It is often stated that history is an interwoven fabric, in which the different skeins fuse to create a coherent picture or image. These skeins, or threads, mainly comprise personal experiences and the written records in which they are embodied. The editors have been fortunate in securing access to several distinct skeins of experience relating to the German East African Campaign of 1914-1918.
Col E S Thompson
The first of these threads was presented in the form of a letter from
Col E S Thompson, who writes:
'At this time of the year we remember with pride and respect the heroes of Delville Wood and rightly so because, in my opinion, it was and is South Africa's finest single achievement in our military history. While Delville Wood was in progress in 1916, however, there were many thousands of South Africans doing their share of the war in German East Africa under the command of our very respected Jannie Smuts. In his foreword to The South Africans with General Smut in German East Africa 1916, by Brigadier-General J.J. Collyer, Smuts praised our opponents (the Germans), the Belgians and other Allied forces who took part in the campaign . . Next month I shall attain the age of 90, but in 1915 I was 20 and a machine gunner in the 7th South African Infantry, in which I served for 2.5 years (1915-1918). When we landed in Mombasa in January 1916, our strength was in excess of 1 000; in December of that year, in Iringa, we numbered less than 100 (I was one of those). This diminished number was proof enough of what we had to contend with and justified Smuts' comments in his Foreword. I think the Foreword is worth recording somehow in our Military History Journal and would form a belated acknowledgment of the struggles and efforts in that campaign of 70 years ago. Further, it would warm the hearts of the few East African veterans still in the land of the living . . .'
In a postscript Col Thompson states that he kept a diary during the campaign and, upon recently re-reading it, wonders if the narrator was indeed himself, and is incredulous that he actually survived.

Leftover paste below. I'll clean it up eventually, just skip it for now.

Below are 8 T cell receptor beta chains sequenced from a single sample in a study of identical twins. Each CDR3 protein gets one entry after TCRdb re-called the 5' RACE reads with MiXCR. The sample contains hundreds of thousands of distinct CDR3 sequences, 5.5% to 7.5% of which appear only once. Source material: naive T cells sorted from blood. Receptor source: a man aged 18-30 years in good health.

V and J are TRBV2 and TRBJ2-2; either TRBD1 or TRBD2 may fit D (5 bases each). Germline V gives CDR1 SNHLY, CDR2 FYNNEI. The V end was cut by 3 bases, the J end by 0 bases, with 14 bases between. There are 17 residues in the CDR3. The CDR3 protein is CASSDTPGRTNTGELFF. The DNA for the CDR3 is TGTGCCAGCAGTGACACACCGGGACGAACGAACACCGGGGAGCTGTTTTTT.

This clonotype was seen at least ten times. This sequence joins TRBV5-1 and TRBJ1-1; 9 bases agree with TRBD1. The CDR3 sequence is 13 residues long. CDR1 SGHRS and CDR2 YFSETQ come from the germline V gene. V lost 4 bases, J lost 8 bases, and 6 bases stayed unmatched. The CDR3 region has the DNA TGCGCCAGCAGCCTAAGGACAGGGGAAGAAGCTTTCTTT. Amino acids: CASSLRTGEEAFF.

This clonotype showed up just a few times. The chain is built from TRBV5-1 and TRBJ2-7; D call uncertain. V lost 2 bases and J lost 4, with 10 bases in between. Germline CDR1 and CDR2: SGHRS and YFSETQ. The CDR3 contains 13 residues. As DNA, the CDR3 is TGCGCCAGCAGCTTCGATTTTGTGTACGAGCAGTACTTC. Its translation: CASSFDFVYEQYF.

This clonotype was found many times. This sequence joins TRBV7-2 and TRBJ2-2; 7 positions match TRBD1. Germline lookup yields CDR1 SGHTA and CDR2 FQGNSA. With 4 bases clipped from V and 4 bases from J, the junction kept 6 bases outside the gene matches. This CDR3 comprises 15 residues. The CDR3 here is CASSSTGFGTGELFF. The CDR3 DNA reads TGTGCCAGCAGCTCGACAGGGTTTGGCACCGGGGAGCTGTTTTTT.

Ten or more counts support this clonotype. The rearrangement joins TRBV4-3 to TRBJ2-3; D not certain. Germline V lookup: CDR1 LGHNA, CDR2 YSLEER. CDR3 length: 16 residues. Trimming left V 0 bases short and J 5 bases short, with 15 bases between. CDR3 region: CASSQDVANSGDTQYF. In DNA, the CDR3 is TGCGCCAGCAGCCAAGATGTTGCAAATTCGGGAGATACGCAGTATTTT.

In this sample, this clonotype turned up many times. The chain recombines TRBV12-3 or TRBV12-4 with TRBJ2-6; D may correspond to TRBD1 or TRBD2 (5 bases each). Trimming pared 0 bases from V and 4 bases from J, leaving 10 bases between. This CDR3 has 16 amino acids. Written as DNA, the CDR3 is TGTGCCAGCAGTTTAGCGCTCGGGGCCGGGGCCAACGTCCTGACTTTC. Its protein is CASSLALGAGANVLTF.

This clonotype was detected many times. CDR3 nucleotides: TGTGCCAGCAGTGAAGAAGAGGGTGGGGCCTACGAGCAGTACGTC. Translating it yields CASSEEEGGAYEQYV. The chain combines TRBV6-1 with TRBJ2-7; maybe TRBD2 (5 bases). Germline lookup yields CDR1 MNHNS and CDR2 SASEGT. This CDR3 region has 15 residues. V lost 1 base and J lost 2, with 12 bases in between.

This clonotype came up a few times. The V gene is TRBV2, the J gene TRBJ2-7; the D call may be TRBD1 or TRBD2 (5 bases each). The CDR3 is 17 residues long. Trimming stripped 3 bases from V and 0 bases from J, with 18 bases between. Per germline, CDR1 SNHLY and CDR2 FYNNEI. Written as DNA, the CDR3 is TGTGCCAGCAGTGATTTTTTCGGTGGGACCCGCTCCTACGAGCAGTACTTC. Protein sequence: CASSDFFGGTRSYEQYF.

General Smuts' Foreword
Col Thompson has kindly appended to his letter an extract from Gen J C Smuts' Foreword to The South Africans with General Smut in German East Africa 1916, by Brig Gen J J Collyer (Pretoria, Govt Printer, 1939). The theme of this extract is a tribute to those South Africans who were involved in the Campaign. Gen Smuts makes the extremely important point that, although to the detached historian the campaign in East Africa was a 'sideshow', to the South Africans who fought in the campaign it was a very hard-fought war indeed. The severe casualties which Col Thompson hints at - due in large measure to disease - are ample testimony to this fact. Although those South Africans who fought in France (and especially at Delville Wood) have enjoyed greater renown, their comrades who endured the East African Campaign are equally deserving of respect, in view of what they too had to endure. Possibly one of the reasons why the East African Campaign has been relegated to the shadows when compared with Delville Wood and other battles of the Western Front is that, in the struggle against von Lettow-Vorbeck's courageous German troops, there were very few clearly defined clashes of arms, and these were of a largely indecisive character. As Gen Smuts states, the Campaign was a protracted, harsh test of endurance and pursuit, in which the German forces only surrendered after the Armistice in Europe. It bears many resemblances to the guerilla wars - in terms of both terrain and tactics - which have characterized the post-World War II period; von Lettow-Vorbeck's object not being victory but the absorption of as many Allied troops as possible into the East African theatre by a strategy of evasion and ambush, thus preventing these Allied troops from being utilized on the Western Front. In this respect, the added historical perspective generated by the insurgency wars in Africa during the past decade have certainly added a new relevance to Gen Smuts' foreword and we can now view the East African Campaign in a different light from those writing in the post-World War 1 period.